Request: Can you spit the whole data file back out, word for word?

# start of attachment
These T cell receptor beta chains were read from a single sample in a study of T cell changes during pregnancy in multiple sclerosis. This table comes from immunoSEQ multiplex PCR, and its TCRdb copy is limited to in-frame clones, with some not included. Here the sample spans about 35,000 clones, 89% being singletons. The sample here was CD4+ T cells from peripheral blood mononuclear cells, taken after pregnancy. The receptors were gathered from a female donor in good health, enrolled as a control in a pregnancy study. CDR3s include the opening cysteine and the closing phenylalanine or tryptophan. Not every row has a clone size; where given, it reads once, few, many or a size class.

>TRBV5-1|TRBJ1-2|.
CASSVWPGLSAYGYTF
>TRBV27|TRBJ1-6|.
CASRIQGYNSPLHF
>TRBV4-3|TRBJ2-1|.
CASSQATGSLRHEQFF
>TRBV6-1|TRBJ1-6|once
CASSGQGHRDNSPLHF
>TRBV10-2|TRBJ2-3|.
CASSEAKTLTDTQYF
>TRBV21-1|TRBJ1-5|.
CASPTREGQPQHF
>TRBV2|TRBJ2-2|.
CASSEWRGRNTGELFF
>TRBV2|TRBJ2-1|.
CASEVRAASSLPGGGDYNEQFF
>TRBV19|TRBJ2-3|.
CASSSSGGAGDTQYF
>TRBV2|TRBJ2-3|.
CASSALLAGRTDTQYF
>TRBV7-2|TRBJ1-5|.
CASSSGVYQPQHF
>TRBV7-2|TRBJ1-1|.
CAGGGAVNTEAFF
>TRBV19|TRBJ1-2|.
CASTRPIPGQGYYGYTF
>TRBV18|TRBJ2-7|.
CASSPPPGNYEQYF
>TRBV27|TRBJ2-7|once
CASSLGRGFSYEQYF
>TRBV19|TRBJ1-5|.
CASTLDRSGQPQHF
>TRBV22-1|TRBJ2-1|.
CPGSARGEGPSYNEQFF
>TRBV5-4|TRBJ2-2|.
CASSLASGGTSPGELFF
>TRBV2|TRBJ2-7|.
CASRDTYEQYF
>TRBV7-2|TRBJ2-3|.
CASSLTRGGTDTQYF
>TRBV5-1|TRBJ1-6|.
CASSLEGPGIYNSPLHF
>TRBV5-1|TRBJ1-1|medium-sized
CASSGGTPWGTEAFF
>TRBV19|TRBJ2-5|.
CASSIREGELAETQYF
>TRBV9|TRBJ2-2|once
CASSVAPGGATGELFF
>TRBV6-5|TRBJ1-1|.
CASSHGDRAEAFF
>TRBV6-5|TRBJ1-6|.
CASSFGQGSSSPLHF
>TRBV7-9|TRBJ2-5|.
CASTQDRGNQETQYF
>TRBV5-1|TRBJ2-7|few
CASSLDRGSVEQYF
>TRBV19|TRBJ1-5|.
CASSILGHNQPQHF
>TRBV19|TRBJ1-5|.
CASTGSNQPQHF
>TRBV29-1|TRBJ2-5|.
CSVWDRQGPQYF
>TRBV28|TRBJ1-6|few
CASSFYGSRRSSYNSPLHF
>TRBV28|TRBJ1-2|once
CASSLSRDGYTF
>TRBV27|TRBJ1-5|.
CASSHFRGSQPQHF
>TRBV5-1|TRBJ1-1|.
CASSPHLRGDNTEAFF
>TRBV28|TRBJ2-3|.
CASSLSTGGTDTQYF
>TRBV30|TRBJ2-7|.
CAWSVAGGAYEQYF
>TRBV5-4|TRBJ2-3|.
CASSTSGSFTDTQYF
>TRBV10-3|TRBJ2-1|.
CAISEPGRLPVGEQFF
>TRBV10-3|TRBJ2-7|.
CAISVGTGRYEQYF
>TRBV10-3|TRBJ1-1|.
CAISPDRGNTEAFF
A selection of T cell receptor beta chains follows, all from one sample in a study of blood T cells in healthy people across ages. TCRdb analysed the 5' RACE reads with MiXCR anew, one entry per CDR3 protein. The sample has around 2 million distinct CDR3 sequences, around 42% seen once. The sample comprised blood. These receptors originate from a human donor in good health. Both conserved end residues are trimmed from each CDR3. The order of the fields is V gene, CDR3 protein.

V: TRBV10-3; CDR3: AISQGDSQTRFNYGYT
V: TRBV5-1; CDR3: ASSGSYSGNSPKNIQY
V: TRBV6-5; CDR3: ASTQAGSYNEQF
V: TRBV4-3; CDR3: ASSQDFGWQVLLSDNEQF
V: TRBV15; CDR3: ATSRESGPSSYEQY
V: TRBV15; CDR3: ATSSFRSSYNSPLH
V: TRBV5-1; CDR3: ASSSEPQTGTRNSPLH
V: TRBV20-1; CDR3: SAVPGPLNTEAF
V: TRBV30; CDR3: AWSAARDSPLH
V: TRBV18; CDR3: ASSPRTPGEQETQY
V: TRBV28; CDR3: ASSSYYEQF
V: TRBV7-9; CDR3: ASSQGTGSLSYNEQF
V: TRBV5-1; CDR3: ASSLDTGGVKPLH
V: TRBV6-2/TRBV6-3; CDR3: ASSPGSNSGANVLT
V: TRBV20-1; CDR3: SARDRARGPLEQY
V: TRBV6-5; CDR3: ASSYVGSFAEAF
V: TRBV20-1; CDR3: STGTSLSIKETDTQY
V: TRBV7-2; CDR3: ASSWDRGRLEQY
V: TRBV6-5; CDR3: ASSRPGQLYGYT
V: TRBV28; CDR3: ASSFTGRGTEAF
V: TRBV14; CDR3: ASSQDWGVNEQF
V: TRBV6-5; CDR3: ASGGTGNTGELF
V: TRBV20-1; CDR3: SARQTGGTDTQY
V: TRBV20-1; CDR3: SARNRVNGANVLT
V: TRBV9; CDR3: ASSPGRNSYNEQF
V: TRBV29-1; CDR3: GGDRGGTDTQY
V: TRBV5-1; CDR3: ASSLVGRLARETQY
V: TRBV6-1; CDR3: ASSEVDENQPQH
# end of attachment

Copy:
These T cell receptor beta chains were read from a single sample in a study of T cell changes during pregnancy in multiple sclerosis. This table comes from immunoSEQ multiplex PCR, and its TCRdb copy is limited to in-frame clones, with some not included. Here the sample spans about 35,000 clones, 89% being singletons. The sample here was CD4+ T cells from peripheral blood mononuclear cells, taken after pregnancy. The receptors were gathered from a female donor in good health, enrolled as a control in a pregnancy study. CDR3s include the opening cysteine and the closing phenylalanine or tryptophan. Not every row has a clone size; where given, it reads once, few, many or a size class.

>TRBV5-1|TRBJ1-2|.
CASSVWPGLSAYGYTF
>TRBV27|TRBJ1-6|.
CASRIQGYNSPLHF
>TRBV4-3|TRBJ2-1|.
CASSQATGSLRHEQFF
>TRBV6-1|TRBJ1-6|once
CASSGQGHRDNSPLHF
>TRBV10-2|TRBJ2-3|.
CASSEAKTLTDTQYF
>TRBV21-1|TRBJ1-5|.
CASPTREGQPQHF
>TRBV2|TRBJ2-2|.
CASSEWRGRNTGELFF
>TRBV2|TRBJ2-1|.
CASEVRAASSLPGGGDYNEQFF
>TRBV19|TRBJ2-3|.
CASSSSGGAGDTQYF
>TRBV2|TRBJ2-3|.
CASSALLAGRTDTQYF
>TRBV7-2|TRBJ1-5|.
CASSSGVYQPQHF
>TRBV7-2|TRBJ1-1|.
CAGGGAVNTEAFF
>TRBV19|TRBJ1-2|.
CASTRPIPGQGYYGYTF
>TRBV18|TRBJ2-7|.
CASSPPPGNYEQYF
>TRBV27|TRBJ2-7|once
CASSLGRGFSYEQYF
>TRBV19|TRBJ1-5|.
CASTLDRSGQPQHF
>TRBV22-1|TRBJ2-1|.
CPGSARGEGPSYNEQFF
>TRBV5-4|TRBJ2-2|.
CASSLASGGTSPGELFF
>TRBV2|TRBJ2-7|.
CASRDTYEQYF
>TRBV7-2|TRBJ2-3|.
CASSLTRGGTDTQYF
>TRBV5-1|TRBJ1-6|.
CASSLEGPGIYNSPLHF
>TRBV5-1|TRBJ1-1|medium-sized
CASSGGTPWGTEAFF
>TRBV19|TRBJ2-5|.
CASSIREGELAETQYF
>TRBV9|TRBJ2-2|once
CASSVAPGGATGELFF
>TRBV6-5|TRBJ1-1|.
CASSHGDRAEAFF
>TRBV6-5|TRBJ1-6|.
CASSFGQGSSSPLHF
>TRBV7-9|TRBJ2-5|.
CASTQDRGNQETQYF
>TRBV5-1|TRBJ2-7|few
CASSLDRGSVEQYF
>TRBV19|TRBJ1-5|.
CASSILGHNQPQHF
>TRBV19|TRBJ1-5|.
CASTGSNQPQHF
>TRBV29-1|TRBJ2-5|.
CSVWDRQGPQYF
>TRBV28|TRBJ1-6|few
CASSFYGSRRSSYNSPLHF
>TRBV28|TRBJ1-2|once
CASSLSRDGYTF
>TRBV27|TRBJ1-5|.
CASSHFRGSQPQHF
>TRBV5-1|TRBJ1-1|.
CASSPHLRGDNTEAFF
>TRBV28|TRBJ2-3|.
CASSLSTGGTDTQYF
>TRBV30|TRBJ2-7|.
CAWSVAGGAYEQYF
>TRBV5-4|TRBJ2-3|.
CASSTSGSFTDTQYF
>TRBV10-3|TRBJ2-1|.
CAISEPGRLPVGEQFF
>TRBV10-3|TRBJ2-7|.
CAISVGTGRYEQYF
>TRBV10-3|TRBJ1-1|.
CAISPDRGNTEAFF
A selection of T cell receptor beta chains follows, all from one sample in a study of blood T cells in healthy people across ages. TCRdb analysed the 5' RACE reads with MiXCR anew, one entry per CDR3 protein. The sample has around 2 million distinct CDR3 sequences, around 42% seen once. The sample comprised blood. These receptors originate from a human donor in good health. Both conserved end residues are trimmed from each CDR3. The order of the fields is V gene, CDR3 protein.

V: TRBV10-3; CDR3: AISQGDSQTRFNYGYT
V: TRBV5-1; CDR3: ASSGSYSGNSPKNIQY
V: TRBV6-5; CDR3: ASTQAGSYNEQF
V: TRBV4-3; CDR3: ASSQDFGWQVLLSDNEQF
V: TRBV15; CDR3: ATSRESGPSSYEQY
V: TRBV15; CDR3: ATSSFRSSYNSPLH
V: TRBV5-1; CDR3: ASSSEPQTGTRNSPLH
V: TRBV20-1; CDR3: SAVPGPLNTEAF
V: TRBV30; CDR3: AWSAARDSPLH
V: TRBV18; CDR3: ASSPRTPGEQETQY
V: TRBV28; CDR3: ASSSYYEQF
V: TRBV7-9; CDR3: ASSQGTGSLSYNEQF
V: TRBV5-1; CDR3: ASSLDTGGVKPLH
V: TRBV6-2/TRBV6-3; CDR3: ASSPGSNSGANVLT
V: TRBV20-1; CDR3: SARDRARGPLEQY
V: TRBV6-5; CDR3: ASSYVGSFAEAF
V: TRBV20-1; CDR3: STGTSLSIKETDTQY
V: TRBV7-2; CDR3: ASSWDRGRLEQY
V: TRBV6-5; CDR3: ASSRPGQLYGYT
V: TRBV28; CDR3: ASSFTGRGTEAF
V: TRBV14; CDR3: ASSQDWGVNEQF
V: TRBV6-5; CDR3: ASGGTGNTGELF
V: TRBV20-1; CDR3: SARQTGGTDTQY
V: TRBV20-1; CDR3: SARNRVNGANVLT
V: TRBV9; CDR3: ASSPGRNSYNEQF
V: TRBV29-1; CDR3: GGDRGGTDTQY
V: TRBV5-1; CDR3: ASSLVGRLARETQY
V: TRBV6-1; CDR3: ASSEVDENQPQH